Two Tensions in Ephesians Two

April 10, 2018  |  Seth Troutt

As we are preaching through Ephesians 2, we find two passages that, on the surface, appear to contradict other parts of Scripture. Below we will see that these passages do not actually contradict one another, rather, that they compliment one another and together clarify a more nuanced understanding of how God has been at work in history.

Faith or Works?

Ephesians 2:8–10: For by grace you have been saved through faith. And this is not your own doing; it is the gift of God, [9] not a result of works, so that no one may boast. In contrast with James:

James 2:24: You see that a person is justified by works and not by faith alone.

Here, it is important to notice that Paul and James are answering two different questions. Paul is asking this question: “Are we saved by Grace through faith or are we saved by works?” Whereas, James is asking this question: “if someone says he has faith but does not have works? Can that faith save him?” (James 2:14).

James is asking which type of faith savesand his conclusion is the faith that results in works is the faith that is “saving faith.” Many in the Christian tradition have tried to say that Paul and James were contradicting one another, but when we recognize that they are answering two different questions, we see that they are preaching the same message: true faith results in salvation and is evidenced by good works. So, James 2:24 is about a person’s faith being justified, or proven, to the community; saying “I have faith” is not sufficient evidence for whether or not someone legitimately believes. “Faith apart from works is dead” (James 2:26).

Abolish or Not Abolish?

Ephesians 2:14–15: For he himself is our peace, who has made us both one and has broken down in his flesh the dividing wall of hostility by abolishing the law of commandments expressed in ordinances, that he might create in himself one new man in place of the two. In contrast with Jesus:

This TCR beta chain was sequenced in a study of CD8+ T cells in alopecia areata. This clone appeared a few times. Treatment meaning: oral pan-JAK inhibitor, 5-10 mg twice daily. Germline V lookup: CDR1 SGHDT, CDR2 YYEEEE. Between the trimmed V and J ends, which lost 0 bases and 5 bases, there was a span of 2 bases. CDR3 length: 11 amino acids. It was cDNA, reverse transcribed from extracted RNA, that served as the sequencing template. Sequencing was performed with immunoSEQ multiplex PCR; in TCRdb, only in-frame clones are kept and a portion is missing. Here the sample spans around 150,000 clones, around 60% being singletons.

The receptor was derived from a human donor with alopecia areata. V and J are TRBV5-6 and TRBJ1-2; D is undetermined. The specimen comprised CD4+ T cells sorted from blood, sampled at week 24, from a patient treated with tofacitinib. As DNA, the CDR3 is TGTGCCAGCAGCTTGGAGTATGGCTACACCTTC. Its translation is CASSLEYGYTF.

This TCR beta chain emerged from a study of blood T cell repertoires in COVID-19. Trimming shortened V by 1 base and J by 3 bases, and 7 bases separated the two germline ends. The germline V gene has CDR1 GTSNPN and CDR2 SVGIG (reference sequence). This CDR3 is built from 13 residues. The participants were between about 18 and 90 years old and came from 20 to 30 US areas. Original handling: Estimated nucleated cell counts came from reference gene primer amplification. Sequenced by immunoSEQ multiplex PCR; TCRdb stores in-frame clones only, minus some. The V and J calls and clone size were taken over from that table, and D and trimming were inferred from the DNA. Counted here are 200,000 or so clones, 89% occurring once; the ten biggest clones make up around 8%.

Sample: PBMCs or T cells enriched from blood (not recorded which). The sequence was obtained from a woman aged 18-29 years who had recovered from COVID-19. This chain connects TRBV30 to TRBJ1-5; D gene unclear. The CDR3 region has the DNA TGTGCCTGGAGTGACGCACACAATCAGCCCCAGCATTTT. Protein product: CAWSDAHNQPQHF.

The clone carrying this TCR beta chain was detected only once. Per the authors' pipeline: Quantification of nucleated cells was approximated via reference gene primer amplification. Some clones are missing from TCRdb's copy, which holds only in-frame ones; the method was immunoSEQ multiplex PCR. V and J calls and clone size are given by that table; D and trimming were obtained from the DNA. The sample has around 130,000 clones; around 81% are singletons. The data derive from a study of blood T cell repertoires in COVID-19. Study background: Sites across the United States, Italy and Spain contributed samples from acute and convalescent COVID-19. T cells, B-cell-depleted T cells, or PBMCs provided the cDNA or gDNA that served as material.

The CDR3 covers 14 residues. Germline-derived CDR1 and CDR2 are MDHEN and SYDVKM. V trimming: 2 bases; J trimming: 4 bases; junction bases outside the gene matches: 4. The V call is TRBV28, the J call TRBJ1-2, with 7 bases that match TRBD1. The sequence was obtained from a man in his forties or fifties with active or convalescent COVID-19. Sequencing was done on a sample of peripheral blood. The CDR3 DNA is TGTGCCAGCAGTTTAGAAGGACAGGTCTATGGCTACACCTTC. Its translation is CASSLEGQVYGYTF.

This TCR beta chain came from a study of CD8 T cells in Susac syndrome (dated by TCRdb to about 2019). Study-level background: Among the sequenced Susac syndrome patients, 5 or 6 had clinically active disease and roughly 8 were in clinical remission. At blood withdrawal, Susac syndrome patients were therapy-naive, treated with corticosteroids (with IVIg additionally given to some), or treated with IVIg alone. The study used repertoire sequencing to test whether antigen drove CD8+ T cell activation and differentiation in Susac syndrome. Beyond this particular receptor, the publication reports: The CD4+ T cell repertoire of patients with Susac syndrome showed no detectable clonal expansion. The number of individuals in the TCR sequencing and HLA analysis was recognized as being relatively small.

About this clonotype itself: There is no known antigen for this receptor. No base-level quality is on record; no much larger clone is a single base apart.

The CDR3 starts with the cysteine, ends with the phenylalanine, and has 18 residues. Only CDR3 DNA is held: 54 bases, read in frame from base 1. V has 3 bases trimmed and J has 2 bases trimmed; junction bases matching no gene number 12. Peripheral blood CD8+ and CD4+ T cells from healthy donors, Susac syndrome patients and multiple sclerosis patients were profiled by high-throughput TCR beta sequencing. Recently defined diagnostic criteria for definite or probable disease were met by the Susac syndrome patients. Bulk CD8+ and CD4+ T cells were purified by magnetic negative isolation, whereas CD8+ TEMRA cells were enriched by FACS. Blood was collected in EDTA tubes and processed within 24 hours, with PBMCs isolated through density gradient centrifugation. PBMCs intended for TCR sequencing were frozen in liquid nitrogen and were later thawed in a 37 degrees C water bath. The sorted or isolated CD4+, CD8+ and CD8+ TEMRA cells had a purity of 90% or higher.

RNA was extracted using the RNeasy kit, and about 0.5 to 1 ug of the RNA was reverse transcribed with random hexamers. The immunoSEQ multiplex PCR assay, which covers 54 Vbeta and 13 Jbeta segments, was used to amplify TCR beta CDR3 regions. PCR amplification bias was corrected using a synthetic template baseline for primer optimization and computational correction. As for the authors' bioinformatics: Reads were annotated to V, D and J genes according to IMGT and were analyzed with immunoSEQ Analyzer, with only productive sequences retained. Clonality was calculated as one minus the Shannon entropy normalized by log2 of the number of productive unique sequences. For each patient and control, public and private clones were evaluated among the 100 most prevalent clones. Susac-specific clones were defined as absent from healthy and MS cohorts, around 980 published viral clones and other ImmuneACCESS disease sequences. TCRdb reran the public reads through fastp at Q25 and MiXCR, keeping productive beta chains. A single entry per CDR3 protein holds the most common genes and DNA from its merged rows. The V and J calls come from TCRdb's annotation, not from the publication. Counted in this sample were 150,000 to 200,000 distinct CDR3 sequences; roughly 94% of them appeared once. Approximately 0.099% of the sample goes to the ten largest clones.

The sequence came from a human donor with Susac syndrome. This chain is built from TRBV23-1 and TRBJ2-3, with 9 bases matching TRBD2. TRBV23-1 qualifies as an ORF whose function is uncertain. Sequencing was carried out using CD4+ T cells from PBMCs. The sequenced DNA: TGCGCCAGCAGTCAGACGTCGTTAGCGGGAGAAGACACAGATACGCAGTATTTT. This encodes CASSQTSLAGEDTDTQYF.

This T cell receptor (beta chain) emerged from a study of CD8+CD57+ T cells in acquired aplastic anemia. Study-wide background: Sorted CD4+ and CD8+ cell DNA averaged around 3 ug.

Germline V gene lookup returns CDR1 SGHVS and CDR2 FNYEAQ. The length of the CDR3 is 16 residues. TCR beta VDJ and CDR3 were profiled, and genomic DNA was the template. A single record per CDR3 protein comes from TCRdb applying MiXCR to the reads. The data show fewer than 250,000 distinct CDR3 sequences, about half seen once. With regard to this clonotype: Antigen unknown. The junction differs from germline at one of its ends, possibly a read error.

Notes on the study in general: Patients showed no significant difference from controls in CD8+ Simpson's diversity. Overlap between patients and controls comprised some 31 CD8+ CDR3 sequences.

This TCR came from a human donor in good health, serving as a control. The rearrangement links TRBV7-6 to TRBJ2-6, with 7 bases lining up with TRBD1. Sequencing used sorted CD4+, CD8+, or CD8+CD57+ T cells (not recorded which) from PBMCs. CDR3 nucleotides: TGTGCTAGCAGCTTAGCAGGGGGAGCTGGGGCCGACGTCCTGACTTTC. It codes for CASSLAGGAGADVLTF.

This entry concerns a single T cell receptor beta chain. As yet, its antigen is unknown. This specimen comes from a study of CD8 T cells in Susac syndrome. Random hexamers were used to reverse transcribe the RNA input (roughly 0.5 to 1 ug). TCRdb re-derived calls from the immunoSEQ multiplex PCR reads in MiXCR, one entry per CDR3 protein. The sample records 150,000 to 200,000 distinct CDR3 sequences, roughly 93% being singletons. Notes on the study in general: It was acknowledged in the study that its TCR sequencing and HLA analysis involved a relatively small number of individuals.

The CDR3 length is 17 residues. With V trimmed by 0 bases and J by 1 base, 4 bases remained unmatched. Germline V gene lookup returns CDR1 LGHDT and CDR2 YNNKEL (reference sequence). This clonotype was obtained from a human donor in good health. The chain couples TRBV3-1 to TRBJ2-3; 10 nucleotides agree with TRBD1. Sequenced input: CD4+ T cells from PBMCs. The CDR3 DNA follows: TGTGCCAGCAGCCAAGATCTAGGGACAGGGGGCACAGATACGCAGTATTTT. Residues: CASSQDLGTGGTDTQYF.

Matthew 5:17Do not think that I have come to abolish the Law or the Prophets; I have not come to abolish them but to fulfill them.

So, here we see Paul saying that Jesus abolished the law, but Matthew records Jesus saying something that seems to be infer the opposite. Let’s look closely at the differences in the texts: Paul is speaking of “the law of commandments expressed in ordinances” whereas Matthew is speaking of “the Law or the Prophets.”

In Matthew’s text, The Law refers to the Book of Moses or the Pentateuch (Genesis, Exodus, Leviticus, Numbers, and Deuteronomy) and the story, instruction, and promises found therein. In this context, Jesus is not abolishing the Jewish history or what the Jews viewed as the means of obtaining the promises of God, rather, he is himself perfectly embodying the Jewish Way and thereby fulfilling the need for an obedient covenant-partner in order to see God’s promises realized (Exodus 19:5). Jesus is not wiping away that reality, rather, he is the fulfillment of what the Jews were trying (and failing) to be.

In context, Jesus is reminding his disciples “you are the light of the world” (Matthew 5:14), which is not a new commandment, but is the same instruction given to the Jews in the Prophets “you are a light to the nations” (Isaiah 49:6). So, the Messiah coming to earth does not eliminate the responsibility of the people of God to be a holy people pointing the whole cosmos back to him.

In the Ephesians text, Paul is speaking preeminently about the division between Jew and Gentile: circumcision. The Gentiles (everyone not Jewish) were called “uncircumcision” whereas the Jews were called “circumcision.” Jesus is abolishing circumcision (the ordinance) as was foretold within he Law itself: “the LORD your God will circumcise your heart” (Deuteronomy 30:6). Circumcision was always meant to be a temporary sign setting apart Israel until some future time in which Israel would faithfully obey God (Deuteronomy 30:2-3).

Jesus sees himself as perfectly obeying in Israel’s place, and is himself, the One True Offspring of Abraham (Galatians 3:16). Thus, Jesus abolishes the ordinance of circumcision, which had alienated Jews and Gentiles, without abolishing the Law itself (which is what Matthew 5:17 is clarifying). This work to eliminate circumcision not “Plan B”, but was the goal of the Law along.

Context, Context, Context

Often, what seem like contradictions, are actually different Biblical authors showing us texture and nuance within the grand Biblical Story. Looking to the immediate, covenantal, and whole-bible context of the texts we are examining is the key to seeing how our God is enfolding a beautifully simply-and-complex story in history.